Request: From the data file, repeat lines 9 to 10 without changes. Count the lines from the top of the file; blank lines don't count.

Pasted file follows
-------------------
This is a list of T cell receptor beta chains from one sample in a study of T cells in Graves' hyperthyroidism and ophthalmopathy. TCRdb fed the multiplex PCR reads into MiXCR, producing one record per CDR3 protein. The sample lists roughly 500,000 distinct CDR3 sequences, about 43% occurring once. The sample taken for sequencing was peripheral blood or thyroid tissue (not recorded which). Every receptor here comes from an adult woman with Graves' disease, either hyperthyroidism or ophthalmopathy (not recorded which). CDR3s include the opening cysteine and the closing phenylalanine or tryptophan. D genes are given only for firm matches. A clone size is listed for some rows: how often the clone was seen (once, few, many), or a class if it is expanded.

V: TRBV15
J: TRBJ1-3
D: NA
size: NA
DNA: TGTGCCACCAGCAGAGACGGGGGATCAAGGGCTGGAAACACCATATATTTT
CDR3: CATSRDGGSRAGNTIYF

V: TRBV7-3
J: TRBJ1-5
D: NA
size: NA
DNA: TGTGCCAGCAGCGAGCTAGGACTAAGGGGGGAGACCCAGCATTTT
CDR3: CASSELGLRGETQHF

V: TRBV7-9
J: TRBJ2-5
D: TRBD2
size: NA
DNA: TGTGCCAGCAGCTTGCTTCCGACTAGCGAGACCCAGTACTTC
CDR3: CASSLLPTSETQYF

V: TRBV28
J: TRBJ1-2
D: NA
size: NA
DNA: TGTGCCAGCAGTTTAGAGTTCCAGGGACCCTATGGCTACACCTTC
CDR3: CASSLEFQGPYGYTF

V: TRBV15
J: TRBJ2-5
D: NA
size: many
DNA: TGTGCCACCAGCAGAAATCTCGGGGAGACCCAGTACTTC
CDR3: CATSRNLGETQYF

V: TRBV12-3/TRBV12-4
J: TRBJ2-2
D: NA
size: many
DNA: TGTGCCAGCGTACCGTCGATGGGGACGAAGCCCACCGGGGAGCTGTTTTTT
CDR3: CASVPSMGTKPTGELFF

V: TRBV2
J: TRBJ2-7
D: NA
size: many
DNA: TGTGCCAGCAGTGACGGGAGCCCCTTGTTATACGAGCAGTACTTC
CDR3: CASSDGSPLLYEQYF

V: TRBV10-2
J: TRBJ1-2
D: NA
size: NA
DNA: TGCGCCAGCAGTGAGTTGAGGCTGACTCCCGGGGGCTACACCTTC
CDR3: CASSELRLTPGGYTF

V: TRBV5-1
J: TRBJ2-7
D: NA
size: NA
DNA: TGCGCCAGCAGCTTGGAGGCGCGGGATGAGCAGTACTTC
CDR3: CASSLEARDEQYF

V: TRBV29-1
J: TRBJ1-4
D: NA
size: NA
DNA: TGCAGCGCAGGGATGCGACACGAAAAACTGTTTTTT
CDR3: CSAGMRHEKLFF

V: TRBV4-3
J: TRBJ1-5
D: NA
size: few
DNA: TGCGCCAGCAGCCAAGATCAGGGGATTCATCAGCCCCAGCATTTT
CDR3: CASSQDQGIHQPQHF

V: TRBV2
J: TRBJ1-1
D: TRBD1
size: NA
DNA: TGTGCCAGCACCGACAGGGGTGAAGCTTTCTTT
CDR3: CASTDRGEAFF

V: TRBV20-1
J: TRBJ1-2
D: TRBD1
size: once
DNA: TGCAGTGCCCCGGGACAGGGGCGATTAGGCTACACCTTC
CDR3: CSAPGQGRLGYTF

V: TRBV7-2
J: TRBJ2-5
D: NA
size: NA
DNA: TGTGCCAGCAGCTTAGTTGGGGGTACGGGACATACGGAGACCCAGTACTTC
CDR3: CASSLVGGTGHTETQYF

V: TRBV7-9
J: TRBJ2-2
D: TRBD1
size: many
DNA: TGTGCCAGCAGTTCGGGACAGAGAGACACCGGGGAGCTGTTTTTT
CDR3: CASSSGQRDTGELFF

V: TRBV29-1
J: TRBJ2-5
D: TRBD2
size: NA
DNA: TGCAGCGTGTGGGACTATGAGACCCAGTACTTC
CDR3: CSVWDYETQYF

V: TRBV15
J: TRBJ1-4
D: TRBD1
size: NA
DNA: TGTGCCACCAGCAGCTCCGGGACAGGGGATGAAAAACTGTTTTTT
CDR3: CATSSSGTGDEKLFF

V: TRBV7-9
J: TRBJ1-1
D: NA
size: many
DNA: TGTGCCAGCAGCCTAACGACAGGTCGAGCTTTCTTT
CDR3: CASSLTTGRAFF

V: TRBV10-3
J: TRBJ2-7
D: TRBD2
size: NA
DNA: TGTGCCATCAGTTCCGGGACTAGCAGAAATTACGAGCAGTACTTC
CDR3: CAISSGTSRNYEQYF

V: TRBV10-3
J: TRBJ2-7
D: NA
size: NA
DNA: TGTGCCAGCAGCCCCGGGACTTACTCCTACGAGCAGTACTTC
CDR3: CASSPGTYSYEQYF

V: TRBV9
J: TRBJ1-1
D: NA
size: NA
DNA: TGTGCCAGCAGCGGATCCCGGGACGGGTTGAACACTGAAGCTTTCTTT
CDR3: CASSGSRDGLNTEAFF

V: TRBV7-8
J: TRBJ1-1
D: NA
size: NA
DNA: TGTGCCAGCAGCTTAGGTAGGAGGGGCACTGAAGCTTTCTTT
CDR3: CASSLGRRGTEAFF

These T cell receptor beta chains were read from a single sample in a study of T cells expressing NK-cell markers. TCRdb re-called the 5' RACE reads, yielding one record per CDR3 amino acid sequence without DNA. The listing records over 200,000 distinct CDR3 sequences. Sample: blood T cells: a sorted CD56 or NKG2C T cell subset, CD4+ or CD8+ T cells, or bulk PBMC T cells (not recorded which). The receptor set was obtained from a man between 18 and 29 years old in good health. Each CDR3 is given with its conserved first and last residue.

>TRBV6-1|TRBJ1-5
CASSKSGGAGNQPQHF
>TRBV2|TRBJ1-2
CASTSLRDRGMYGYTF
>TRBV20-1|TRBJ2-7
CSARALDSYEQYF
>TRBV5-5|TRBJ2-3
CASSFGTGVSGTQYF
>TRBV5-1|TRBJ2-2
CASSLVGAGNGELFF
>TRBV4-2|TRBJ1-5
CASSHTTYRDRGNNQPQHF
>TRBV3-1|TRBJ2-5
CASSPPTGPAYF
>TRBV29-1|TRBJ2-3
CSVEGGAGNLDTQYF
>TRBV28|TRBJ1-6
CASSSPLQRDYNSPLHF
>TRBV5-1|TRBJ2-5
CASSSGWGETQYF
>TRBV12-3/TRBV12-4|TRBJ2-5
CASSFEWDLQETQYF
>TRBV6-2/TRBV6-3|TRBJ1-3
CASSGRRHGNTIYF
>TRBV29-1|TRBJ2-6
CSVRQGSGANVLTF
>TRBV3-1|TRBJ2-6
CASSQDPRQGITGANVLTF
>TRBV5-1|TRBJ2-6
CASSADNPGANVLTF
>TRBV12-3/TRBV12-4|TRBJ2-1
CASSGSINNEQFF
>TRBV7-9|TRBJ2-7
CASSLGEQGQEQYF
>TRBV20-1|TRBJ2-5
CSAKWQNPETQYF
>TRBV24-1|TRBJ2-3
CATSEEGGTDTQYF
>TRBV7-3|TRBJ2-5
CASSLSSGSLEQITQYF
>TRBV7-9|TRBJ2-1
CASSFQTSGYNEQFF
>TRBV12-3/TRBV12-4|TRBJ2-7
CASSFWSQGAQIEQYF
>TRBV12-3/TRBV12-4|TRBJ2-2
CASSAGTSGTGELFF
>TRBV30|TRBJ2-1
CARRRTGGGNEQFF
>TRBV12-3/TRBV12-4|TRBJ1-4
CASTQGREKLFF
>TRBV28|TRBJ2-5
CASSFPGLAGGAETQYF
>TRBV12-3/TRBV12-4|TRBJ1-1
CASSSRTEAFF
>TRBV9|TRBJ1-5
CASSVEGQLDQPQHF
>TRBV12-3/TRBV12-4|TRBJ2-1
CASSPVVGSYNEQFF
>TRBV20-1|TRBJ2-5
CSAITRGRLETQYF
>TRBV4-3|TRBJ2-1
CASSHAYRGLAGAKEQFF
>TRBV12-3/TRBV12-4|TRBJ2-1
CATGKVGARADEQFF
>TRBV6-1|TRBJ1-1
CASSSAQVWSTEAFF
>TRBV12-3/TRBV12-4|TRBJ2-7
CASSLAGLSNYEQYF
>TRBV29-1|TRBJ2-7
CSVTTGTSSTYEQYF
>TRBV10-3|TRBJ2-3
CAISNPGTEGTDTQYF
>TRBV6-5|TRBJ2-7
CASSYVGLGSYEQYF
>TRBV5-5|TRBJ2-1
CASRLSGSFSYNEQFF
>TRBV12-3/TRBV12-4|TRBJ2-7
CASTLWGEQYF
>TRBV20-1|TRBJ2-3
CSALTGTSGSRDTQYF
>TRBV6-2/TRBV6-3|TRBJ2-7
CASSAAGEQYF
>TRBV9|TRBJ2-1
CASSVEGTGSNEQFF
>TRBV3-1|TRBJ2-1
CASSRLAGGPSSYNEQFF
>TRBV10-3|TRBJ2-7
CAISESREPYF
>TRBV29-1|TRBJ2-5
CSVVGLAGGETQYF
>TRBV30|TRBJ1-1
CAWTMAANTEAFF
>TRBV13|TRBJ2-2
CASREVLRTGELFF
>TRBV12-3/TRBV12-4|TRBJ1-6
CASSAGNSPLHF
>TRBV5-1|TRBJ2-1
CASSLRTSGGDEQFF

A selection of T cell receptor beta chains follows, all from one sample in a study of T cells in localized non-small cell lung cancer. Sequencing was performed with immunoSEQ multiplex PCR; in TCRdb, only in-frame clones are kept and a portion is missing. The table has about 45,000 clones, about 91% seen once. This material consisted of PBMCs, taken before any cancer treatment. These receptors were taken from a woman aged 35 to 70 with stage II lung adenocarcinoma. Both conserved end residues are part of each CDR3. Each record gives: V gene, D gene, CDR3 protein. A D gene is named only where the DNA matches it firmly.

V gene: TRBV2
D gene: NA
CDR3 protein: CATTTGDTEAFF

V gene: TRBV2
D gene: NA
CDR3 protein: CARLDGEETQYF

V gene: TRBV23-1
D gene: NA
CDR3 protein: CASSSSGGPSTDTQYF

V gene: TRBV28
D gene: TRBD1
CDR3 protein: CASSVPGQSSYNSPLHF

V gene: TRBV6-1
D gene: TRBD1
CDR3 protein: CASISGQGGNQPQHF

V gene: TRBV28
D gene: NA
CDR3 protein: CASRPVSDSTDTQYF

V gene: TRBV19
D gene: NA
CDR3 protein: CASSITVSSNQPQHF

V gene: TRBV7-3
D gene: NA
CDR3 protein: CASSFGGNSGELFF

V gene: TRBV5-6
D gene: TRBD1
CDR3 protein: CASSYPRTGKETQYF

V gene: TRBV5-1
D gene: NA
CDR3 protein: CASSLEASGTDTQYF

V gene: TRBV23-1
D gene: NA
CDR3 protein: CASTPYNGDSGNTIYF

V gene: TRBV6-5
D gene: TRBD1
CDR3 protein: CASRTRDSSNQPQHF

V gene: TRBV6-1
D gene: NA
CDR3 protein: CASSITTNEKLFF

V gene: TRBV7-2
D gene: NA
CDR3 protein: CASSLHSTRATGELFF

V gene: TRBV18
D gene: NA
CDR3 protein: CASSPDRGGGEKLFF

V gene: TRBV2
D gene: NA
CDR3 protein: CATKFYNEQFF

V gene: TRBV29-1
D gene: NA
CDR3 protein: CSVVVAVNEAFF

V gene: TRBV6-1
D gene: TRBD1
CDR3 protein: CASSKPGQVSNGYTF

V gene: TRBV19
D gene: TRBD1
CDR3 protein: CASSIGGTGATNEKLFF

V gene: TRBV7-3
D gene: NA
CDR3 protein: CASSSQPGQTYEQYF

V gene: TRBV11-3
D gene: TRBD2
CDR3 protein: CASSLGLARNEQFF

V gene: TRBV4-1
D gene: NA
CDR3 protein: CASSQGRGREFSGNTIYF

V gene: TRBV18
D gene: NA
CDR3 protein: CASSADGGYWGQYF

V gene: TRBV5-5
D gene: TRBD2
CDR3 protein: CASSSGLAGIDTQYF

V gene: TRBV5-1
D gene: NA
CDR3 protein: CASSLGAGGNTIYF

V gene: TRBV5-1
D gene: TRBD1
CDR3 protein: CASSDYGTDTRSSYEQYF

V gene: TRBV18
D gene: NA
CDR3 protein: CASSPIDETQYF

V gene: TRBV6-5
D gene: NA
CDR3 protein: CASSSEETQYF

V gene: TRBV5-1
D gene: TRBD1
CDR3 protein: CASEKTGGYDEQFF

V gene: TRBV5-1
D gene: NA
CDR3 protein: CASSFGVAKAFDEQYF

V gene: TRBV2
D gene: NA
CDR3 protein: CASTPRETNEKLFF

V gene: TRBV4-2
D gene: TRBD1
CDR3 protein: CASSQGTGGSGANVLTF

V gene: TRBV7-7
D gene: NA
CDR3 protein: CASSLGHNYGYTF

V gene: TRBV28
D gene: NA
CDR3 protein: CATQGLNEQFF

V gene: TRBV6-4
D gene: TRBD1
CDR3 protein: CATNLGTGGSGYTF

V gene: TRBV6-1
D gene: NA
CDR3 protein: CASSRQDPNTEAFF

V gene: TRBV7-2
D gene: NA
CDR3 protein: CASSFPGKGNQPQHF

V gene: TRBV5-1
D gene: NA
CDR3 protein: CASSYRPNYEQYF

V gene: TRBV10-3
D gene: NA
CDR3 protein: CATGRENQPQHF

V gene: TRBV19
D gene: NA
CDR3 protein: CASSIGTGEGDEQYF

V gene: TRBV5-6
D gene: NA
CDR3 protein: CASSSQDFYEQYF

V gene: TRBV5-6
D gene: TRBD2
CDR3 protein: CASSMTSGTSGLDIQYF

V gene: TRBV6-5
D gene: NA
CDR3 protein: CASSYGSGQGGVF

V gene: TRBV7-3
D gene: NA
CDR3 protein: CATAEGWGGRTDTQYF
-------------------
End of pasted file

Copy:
J: TRBJ1-5
D: NA